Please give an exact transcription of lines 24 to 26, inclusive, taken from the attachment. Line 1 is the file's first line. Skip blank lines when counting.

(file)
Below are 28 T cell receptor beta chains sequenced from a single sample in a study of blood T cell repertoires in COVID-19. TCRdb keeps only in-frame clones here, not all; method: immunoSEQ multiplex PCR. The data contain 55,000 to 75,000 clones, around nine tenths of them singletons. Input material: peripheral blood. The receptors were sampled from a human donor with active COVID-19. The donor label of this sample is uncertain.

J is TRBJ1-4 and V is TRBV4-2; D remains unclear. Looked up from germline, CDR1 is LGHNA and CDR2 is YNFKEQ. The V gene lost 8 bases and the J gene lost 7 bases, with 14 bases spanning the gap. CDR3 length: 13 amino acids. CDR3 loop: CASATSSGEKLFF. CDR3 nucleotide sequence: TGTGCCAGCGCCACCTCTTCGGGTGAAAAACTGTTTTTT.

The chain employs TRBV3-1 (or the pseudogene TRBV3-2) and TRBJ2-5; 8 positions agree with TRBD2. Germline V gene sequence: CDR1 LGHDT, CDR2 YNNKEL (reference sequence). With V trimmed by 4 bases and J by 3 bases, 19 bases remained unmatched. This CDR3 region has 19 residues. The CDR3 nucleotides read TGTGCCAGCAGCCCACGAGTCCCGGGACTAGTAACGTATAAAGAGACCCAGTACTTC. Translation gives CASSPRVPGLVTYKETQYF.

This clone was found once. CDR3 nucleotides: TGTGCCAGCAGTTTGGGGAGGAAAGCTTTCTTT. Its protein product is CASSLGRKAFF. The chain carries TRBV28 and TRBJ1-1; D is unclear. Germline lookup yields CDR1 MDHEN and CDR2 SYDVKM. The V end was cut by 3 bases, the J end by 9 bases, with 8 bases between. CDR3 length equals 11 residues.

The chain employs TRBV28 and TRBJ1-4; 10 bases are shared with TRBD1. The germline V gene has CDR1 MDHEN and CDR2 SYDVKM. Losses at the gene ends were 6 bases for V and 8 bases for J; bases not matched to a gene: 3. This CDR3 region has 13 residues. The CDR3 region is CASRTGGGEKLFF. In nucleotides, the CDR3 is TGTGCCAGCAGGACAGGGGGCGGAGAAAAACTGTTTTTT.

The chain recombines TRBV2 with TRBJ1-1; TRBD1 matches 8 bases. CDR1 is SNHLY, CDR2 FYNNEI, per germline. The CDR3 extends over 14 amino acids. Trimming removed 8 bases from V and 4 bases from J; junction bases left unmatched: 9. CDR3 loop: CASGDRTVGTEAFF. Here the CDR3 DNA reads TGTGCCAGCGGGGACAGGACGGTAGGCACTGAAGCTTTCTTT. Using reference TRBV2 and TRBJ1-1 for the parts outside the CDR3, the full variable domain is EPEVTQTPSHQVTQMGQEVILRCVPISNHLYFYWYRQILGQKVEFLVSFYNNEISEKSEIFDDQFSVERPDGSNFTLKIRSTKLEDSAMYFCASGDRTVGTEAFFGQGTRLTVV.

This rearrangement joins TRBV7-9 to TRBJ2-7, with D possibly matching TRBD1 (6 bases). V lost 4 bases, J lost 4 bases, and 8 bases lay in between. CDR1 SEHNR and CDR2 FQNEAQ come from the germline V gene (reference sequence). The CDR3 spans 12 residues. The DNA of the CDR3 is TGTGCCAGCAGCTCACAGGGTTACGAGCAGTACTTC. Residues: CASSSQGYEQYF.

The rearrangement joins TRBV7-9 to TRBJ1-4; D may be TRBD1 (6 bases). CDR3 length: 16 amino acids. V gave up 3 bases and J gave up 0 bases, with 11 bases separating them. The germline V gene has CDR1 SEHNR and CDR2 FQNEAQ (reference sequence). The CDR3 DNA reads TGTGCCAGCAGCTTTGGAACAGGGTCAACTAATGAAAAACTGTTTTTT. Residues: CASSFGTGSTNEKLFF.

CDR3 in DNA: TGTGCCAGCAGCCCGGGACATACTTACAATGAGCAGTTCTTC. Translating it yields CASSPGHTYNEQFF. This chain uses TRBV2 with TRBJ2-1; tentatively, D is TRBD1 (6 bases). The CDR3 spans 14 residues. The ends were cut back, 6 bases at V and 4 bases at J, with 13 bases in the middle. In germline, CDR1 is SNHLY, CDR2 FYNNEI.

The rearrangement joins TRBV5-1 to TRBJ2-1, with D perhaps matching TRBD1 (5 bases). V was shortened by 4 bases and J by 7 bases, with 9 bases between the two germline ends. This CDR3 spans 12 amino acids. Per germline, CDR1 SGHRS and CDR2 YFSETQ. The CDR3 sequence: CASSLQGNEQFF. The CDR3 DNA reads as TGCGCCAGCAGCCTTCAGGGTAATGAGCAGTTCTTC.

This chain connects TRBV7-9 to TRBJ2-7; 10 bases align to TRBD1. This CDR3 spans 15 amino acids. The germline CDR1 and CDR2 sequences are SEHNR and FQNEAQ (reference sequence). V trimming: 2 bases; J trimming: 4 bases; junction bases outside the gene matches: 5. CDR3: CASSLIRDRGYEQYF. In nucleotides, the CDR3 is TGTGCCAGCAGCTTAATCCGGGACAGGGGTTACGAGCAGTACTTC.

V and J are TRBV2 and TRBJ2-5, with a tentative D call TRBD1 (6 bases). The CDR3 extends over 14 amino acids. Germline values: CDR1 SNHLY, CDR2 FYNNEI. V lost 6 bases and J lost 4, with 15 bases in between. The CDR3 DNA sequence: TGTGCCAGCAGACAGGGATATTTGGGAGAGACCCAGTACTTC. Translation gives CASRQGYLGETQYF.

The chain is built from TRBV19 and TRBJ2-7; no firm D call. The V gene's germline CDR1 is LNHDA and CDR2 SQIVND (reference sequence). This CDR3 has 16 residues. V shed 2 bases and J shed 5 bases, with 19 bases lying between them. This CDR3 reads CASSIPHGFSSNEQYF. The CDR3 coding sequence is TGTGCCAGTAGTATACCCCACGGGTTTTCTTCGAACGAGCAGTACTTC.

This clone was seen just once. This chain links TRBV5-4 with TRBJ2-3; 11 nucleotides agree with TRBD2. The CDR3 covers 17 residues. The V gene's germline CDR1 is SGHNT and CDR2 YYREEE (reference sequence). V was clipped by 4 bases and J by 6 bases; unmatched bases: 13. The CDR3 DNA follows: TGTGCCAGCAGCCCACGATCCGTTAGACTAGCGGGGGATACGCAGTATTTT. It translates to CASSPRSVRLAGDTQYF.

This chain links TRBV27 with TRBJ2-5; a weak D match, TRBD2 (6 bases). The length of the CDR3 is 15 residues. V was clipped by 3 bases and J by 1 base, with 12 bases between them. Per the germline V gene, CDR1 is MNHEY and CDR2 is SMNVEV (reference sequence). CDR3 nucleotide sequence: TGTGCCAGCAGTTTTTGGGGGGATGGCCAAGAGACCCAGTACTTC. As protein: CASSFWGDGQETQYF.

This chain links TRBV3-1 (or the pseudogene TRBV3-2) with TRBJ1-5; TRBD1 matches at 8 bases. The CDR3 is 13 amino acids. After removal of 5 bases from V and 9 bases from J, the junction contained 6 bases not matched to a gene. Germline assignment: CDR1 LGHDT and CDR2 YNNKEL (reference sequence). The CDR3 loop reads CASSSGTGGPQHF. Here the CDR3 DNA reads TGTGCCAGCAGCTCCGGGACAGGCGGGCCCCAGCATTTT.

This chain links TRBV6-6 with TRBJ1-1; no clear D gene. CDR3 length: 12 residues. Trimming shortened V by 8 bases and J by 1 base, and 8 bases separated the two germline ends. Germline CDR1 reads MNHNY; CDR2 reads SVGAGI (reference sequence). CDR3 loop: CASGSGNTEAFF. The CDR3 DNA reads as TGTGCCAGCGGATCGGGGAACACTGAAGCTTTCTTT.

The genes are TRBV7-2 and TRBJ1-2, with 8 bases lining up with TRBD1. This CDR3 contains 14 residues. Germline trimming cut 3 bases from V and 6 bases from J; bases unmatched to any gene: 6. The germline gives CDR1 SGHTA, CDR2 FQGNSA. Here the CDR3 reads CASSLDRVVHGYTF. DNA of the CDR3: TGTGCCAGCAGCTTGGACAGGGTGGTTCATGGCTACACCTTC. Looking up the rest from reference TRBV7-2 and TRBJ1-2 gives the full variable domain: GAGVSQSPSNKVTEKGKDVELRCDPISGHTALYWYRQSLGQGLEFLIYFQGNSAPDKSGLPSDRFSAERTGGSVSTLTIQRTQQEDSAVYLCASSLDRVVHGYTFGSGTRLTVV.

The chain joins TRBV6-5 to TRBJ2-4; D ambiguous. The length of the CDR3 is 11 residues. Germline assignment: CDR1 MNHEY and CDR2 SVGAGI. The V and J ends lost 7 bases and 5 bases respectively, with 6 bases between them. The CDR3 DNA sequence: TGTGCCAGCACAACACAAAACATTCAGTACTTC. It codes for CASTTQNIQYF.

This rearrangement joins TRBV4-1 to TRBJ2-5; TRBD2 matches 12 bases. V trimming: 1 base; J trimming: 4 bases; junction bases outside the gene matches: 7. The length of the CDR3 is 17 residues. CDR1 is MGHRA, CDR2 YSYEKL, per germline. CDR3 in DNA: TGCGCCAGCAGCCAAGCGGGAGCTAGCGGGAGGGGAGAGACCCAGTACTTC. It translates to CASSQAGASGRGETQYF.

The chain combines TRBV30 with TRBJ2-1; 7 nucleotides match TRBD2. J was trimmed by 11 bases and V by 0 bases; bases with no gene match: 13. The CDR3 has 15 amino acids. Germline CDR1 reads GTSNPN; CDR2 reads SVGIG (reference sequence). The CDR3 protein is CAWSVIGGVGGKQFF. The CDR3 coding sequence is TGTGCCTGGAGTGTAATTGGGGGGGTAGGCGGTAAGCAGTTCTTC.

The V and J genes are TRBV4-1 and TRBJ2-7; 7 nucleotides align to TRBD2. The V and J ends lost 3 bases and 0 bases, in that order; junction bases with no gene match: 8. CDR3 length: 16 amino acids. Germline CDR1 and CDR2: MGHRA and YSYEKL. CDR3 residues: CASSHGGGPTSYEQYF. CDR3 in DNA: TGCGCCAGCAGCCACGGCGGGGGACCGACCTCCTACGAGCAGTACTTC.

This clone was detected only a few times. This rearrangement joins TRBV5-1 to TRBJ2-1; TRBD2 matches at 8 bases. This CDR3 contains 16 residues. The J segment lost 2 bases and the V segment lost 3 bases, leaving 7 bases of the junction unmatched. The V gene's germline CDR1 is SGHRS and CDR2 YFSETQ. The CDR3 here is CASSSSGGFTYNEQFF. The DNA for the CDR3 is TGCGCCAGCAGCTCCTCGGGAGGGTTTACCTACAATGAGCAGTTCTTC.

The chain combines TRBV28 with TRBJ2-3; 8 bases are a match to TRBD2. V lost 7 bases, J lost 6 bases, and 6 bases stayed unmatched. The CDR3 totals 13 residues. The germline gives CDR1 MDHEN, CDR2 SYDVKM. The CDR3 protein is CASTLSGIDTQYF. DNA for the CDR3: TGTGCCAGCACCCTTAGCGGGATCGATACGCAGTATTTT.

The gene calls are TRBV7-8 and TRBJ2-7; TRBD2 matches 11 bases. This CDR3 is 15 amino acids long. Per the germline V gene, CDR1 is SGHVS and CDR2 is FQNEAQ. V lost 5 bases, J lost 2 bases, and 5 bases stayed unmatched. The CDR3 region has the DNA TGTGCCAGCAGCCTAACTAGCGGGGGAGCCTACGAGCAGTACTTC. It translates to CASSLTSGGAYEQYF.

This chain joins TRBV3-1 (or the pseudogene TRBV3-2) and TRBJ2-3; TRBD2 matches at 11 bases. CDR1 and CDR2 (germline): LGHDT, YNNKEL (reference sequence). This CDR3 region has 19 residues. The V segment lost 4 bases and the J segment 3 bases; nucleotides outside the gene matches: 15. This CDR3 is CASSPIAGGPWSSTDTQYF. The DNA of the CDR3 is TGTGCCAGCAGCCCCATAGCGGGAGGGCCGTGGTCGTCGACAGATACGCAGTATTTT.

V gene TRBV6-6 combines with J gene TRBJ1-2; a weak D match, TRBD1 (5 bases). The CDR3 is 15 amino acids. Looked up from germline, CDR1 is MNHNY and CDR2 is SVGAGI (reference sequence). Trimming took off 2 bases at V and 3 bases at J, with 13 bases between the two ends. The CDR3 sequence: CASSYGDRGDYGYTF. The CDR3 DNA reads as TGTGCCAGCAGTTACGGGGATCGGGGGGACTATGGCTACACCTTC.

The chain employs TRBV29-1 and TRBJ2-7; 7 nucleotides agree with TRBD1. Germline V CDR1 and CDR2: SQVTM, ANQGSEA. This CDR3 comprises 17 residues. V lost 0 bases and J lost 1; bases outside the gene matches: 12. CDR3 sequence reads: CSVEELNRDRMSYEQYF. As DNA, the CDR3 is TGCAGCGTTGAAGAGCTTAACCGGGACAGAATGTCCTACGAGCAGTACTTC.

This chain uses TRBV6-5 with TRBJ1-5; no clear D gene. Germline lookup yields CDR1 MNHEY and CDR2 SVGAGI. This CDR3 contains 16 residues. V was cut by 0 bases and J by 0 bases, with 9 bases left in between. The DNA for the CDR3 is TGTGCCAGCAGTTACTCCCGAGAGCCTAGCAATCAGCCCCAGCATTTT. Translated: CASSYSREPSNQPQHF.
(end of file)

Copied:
The chain combines TRBV28 with TRBJ2-3; 8 bases are a match to TRBD2. V lost 7 bases, J lost 6 bases, and 6 bases stayed unmatched. The CDR3 totals 13 residues. The germline gives CDR1 MDHEN, CDR2 SYDVKM. The CDR3 protein is CASTLSGIDTQYF. DNA for the CDR3: TGTGCCAGCACCCTTAGCGGGATCGATACGCAGTATTTT.

The gene calls are TRBV7-8 and TRBJ2-7; TRBD2 matches 11 bases. This CDR3 is 15 amino acids long. Per the germline V gene, CDR1 is SGHVS and CDR2 is FQNEAQ. V lost 5 bases, J lost 2 bases, and 5 bases stayed unmatched. The CDR3 region has the DNA TGTGCCAGCAGCCTAACTAGCGGGGGAGCCTACGAGCAGTACTTC. It translates to CASSLTSGGAYEQYF.

This chain joins TRBV3-1 (or the pseudogene TRBV3-2) and TRBJ2-3; TRBD2 matches at 11 bases. CDR1 and CDR2 (germline): LGHDT, YNNKEL (reference sequence). This CDR3 region has 19 residues. The V segment lost 4 bases and the J segment 3 bases; nucleotides outside the gene matches: 15. This CDR3 is CASSPIAGGPWSSTDTQYF. The DNA of the CDR3 is TGTGCCAGCAGCCCCATAGCGGGAGGGCCGTGGTCGTCGACAGATACGCAGTATTTT.